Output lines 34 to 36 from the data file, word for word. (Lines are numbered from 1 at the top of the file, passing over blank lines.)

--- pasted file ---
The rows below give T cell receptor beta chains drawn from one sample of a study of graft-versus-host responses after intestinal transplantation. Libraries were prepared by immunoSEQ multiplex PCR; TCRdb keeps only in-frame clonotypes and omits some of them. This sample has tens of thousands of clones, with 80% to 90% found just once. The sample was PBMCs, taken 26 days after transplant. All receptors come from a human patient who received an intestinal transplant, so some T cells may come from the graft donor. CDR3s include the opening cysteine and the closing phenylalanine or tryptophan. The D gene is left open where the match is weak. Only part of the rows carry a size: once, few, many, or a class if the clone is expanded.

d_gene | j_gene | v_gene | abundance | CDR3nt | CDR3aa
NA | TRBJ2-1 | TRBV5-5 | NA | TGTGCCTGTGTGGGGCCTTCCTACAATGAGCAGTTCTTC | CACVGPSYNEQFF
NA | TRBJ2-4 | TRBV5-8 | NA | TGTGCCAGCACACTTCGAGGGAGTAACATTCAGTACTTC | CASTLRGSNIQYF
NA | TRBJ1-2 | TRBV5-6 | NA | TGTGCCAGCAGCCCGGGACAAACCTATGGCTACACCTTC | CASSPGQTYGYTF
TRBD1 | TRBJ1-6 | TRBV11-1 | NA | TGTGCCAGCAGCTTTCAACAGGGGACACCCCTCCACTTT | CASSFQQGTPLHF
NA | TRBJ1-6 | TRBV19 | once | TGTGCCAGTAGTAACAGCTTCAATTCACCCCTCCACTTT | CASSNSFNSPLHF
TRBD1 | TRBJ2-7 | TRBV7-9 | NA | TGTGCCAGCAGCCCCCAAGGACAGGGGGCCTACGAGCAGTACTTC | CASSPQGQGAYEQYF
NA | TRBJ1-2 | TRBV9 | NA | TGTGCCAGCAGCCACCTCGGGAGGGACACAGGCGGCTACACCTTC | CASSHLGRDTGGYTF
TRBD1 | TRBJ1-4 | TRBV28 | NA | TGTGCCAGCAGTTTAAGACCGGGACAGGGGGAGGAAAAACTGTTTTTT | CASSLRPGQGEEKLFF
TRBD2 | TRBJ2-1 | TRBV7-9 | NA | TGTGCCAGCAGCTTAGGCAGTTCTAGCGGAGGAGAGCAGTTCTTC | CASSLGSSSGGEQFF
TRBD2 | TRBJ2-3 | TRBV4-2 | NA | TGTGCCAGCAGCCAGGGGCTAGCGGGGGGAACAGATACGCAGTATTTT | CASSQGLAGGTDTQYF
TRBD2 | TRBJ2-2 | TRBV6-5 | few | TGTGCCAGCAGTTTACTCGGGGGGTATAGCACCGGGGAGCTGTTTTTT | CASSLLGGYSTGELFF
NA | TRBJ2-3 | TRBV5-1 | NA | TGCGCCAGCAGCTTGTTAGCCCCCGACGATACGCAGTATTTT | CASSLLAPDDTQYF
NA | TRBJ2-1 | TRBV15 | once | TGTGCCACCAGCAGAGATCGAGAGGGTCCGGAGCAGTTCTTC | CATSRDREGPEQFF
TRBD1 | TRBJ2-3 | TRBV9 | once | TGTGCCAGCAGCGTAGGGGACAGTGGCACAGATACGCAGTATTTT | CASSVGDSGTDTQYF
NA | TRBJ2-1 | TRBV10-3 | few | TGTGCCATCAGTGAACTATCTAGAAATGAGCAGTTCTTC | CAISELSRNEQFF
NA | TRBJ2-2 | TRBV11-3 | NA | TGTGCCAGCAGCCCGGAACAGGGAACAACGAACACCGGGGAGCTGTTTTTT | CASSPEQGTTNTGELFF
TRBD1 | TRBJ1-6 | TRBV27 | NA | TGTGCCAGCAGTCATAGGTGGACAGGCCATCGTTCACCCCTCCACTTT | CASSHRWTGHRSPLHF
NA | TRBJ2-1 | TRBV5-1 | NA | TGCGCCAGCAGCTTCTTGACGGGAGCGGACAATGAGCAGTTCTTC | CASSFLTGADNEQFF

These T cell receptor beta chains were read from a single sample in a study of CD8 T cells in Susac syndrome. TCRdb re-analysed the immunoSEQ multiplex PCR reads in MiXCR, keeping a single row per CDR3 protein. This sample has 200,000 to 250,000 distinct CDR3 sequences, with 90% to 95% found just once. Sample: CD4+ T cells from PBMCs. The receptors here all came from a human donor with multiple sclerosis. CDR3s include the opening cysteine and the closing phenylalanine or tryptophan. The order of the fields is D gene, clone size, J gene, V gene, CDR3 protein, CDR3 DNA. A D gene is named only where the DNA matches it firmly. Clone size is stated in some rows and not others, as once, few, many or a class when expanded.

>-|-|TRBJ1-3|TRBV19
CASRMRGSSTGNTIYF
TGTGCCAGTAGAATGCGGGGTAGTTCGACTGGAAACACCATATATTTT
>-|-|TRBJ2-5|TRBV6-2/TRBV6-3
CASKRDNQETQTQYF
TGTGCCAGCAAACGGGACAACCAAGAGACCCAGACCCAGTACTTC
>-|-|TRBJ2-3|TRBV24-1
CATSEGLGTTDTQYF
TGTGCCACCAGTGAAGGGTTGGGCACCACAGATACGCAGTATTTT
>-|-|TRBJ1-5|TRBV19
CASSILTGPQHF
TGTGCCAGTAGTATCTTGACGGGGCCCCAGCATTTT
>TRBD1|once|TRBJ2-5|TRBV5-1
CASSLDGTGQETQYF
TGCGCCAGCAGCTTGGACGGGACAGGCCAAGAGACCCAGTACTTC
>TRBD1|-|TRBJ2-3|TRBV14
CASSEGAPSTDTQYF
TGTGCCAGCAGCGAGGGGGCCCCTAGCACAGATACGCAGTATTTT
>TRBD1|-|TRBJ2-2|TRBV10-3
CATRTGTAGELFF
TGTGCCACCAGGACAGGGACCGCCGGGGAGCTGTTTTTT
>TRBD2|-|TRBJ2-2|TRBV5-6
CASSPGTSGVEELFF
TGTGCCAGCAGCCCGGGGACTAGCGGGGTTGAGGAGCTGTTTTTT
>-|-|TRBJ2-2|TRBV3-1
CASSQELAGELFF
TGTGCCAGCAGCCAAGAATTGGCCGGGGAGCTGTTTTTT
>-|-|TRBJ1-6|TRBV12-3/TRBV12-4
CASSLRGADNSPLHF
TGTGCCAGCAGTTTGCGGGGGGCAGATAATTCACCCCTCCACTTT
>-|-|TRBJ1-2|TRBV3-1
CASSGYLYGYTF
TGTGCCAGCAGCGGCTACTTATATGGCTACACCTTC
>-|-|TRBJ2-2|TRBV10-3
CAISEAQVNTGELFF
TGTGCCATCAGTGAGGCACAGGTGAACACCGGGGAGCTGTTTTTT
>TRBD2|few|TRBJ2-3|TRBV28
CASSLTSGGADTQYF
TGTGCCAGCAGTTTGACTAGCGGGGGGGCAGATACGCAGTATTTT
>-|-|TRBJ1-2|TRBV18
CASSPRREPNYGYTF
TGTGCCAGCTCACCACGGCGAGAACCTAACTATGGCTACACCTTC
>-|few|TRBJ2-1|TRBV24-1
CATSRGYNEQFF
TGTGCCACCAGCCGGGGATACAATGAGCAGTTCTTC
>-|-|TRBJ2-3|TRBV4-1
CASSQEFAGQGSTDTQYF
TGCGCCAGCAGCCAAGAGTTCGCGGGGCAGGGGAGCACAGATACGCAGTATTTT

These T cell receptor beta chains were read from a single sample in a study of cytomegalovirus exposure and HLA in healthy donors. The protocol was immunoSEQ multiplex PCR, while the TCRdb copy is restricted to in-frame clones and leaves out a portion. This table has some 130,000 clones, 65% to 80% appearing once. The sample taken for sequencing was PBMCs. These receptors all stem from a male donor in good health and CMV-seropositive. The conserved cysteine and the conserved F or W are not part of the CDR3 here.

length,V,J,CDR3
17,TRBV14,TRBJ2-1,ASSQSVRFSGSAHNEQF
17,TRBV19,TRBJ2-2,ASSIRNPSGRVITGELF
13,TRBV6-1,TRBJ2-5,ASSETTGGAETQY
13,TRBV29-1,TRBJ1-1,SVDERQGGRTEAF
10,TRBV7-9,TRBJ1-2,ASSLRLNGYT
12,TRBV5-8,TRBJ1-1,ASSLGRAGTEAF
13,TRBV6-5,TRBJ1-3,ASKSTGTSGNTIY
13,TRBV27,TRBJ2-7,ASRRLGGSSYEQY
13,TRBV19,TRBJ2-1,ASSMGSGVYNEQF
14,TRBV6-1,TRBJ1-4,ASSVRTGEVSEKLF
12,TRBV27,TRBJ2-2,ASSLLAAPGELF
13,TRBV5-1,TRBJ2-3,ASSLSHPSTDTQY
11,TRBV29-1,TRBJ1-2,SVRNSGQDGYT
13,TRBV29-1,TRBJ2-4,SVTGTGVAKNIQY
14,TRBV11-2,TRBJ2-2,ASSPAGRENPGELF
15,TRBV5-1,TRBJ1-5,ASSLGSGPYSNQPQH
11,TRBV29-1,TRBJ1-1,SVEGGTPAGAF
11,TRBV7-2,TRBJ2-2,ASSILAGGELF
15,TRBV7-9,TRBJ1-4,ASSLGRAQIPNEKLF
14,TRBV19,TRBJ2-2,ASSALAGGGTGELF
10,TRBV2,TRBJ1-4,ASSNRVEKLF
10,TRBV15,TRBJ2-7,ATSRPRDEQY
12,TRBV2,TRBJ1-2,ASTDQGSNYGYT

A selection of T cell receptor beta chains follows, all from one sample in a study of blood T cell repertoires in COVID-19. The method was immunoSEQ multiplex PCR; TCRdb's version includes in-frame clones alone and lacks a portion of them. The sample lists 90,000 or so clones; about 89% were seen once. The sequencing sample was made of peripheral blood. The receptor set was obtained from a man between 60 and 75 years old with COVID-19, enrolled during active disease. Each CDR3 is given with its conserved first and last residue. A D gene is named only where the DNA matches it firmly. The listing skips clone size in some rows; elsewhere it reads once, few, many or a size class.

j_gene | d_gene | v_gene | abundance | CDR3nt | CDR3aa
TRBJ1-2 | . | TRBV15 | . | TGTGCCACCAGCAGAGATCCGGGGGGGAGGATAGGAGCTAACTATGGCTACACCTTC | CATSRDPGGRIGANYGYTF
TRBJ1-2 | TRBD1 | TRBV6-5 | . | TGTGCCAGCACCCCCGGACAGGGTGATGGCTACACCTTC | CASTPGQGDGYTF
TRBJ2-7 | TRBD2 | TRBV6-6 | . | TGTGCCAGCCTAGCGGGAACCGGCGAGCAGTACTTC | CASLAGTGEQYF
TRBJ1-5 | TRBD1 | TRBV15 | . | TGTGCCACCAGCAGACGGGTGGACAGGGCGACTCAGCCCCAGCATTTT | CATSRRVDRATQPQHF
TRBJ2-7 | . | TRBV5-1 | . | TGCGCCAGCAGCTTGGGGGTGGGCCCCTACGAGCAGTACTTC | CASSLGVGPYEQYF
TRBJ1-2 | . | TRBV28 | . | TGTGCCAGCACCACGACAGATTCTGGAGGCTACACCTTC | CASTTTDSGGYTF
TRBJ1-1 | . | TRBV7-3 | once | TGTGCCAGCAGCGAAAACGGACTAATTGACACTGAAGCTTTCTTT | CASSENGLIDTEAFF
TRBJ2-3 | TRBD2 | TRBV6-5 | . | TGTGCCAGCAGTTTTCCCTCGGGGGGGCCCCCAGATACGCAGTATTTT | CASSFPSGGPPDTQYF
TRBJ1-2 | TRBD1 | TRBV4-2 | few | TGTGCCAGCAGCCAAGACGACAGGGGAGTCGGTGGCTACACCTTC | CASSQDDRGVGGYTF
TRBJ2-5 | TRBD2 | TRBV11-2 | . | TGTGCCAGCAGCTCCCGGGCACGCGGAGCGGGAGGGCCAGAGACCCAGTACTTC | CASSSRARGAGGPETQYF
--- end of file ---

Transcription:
>TRBD1|once|TRBJ2-5|TRBV5-1
CASSLDGTGQETQYF
TGCGCCAGCAGCTTGGACGGGACAGGCCAAGAGACCCAGTACTTC